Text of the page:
It’s a warm sticky day. The pool water glistens, beckoning temptingly. When the kids spot it, they quickly change from their clothes to swimsuits without hardly a “hello.”
“Let’s go swimming!” they call to each other.
Splash! Followed by plenty of giggles. In and out they went. Water fights. Squirting toys aimed at each other. More giggles.
“Look at me! I’m swimming on my back.”
“Look at me! I’m floating.”
“Let’s have a water fight.”
And on and on it went.
Coolness in the heat of the day.
But soon the heat combined with exercise took its toll. Now the giggles turned to cries of frustration and anger.
“Don’t splash me!”
“Stop kicking your legs!”
“I don’t want to play with you!”
Now I became the referee instead of the lifeguard. Now I was spending more time disciplining than enjoying their fun.
Looking at the clock and the height of the sun, it was time for lunch. A picnic lunch so they could dry off and warm up. Their shivering and blue lips a dead giveaway that pool time was over, for now.
The bickering, tears, and angry outbursts continued through lunch. I looked forward to rest time, even though the kids protested.
“I’m not tired,” she cried and yawned.
“I want to swim some more,” he yelled as he stomped his foot.
“I’m too big for a nap,” she informed me. All three feet six inches of her attempting to stand as tall as possible.
As much as they needed the rest, and probably sleep, I needed it too. If truth be told. And I secretly hated to admit it, too.
Here are three reasons why it’s important to rest each day:
- Change of pace. Whether you are working hard or playing hard, we all need to change our pace during the day. If you are looking at your computer screen, step away. Your eyes, your mind, your body need a break from that position. If you’ve been playing hard, your body needs time to recuperate and recharge.
- Change of scenery. If you’ve been in the sun all day, playing or doing physical work, your body can use the time to refresh and cool down. If you’ve been sitting at a desk, it’s a good idea to go outside to get some fresh air, move around a bit, and breathe deeply. Not only will this invigorate your body, but your mind will feel refreshed as well.
- Change of focus. Those of us that spend the majority of our day in activities that require concentration need to give our brains a chance to rest. We can do this by going for a walk (change of scenery), listening to music with our eyes closed, or reading a book that has nothing to do with our work. Those of us that spend the majority of our day in physical labor need to give our bodies a rest. We can read a book, sit down and put our feet up, get inside and take a nap. The key is to change our focus.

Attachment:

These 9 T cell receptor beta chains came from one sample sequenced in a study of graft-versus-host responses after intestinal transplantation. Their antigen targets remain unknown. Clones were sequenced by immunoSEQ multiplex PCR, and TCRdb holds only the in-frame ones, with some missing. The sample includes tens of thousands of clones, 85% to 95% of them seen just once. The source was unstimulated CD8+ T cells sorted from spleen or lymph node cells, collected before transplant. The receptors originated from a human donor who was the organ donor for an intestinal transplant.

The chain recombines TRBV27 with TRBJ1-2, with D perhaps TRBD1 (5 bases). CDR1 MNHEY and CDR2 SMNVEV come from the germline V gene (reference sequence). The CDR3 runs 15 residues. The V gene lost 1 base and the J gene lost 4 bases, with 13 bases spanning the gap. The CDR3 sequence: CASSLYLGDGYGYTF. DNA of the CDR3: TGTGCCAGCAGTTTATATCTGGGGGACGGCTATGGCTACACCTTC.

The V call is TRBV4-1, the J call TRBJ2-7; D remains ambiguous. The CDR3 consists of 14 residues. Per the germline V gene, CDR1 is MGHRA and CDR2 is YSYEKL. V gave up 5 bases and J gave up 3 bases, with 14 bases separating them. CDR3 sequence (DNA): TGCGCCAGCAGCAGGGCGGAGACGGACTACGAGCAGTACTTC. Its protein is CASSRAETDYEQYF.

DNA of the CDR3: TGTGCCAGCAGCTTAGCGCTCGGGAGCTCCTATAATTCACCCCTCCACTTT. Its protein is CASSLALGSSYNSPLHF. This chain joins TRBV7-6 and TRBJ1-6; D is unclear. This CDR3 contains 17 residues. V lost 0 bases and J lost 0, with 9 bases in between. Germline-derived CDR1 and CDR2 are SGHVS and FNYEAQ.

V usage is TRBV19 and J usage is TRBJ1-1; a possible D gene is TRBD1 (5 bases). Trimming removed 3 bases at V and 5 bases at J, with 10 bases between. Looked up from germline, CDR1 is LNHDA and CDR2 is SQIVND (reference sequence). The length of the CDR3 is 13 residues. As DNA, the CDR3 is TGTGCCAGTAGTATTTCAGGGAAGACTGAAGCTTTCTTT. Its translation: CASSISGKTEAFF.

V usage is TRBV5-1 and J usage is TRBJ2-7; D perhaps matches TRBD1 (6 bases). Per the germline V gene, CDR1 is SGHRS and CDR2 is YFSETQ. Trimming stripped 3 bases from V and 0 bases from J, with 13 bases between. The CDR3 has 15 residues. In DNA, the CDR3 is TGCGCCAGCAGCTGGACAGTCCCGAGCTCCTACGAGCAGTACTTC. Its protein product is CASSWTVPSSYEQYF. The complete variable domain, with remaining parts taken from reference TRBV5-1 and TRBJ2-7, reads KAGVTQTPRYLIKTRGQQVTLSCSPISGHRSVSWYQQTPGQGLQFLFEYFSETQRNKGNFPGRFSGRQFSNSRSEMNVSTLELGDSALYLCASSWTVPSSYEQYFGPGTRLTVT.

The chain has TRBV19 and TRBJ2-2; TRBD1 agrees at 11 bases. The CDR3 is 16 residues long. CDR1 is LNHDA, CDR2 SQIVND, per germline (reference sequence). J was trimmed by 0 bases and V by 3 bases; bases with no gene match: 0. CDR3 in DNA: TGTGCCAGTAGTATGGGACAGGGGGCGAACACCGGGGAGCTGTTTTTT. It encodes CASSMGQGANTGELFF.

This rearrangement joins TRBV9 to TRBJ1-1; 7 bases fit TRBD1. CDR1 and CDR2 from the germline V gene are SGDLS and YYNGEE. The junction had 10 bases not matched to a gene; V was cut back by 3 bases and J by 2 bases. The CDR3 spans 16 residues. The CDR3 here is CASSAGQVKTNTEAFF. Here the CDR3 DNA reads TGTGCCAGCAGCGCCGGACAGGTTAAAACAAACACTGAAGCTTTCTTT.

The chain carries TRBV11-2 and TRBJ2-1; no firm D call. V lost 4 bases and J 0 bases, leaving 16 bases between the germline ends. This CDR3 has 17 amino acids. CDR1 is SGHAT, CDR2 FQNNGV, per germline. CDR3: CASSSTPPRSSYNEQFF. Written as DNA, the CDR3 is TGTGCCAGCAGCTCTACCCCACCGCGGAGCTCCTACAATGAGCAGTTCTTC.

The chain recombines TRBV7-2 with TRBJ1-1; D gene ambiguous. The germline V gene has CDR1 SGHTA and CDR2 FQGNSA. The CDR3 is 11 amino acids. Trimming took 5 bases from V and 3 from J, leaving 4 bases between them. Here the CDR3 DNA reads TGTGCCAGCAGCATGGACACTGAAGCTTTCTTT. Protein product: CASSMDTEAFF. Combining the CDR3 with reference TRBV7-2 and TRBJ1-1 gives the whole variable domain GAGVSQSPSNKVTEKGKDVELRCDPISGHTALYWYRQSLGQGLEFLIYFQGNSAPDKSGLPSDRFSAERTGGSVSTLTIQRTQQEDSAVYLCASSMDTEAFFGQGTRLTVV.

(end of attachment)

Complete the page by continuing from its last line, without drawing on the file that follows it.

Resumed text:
It’s healthy to have a specified rest period each day.
For some, that will mean actually taking a nap. For some that will mean time spent reading, or drawing, or playing with Legos™ or anything that provides the three items listed above. I would encourage you to not default to electronics during this time—let your kids flex their imagination muscle. Whatever the quiet looks like, they’ll be rested and happier and so will everyone around them.
As a young mom, I learned this habit was important not only for my children but also for me. A rested mom is a much calmer and energetic mom. On days I practiced this habit, life flowed more smoothly in our house. Not so much on days I neglected this habit for whatever reason.
Summertime is a great time to develop this habit, for you and your kids. If you haven’t been taking time to rest, start with 30 minutes. The key is quiet and rest. In fact, developing this habit also strengthens your ability to be comfortable in your own presence.
Take up the challenge today to develop a rest habit. I’d love to know if you are doing this or will take up the challenge.
Capture the extra-ordinary in the ordinary,
Kirsten D. Samuel
Aftershock Recovery Coach
8-week Program, Custom-paced Coaching, Remote, or In-person Sessions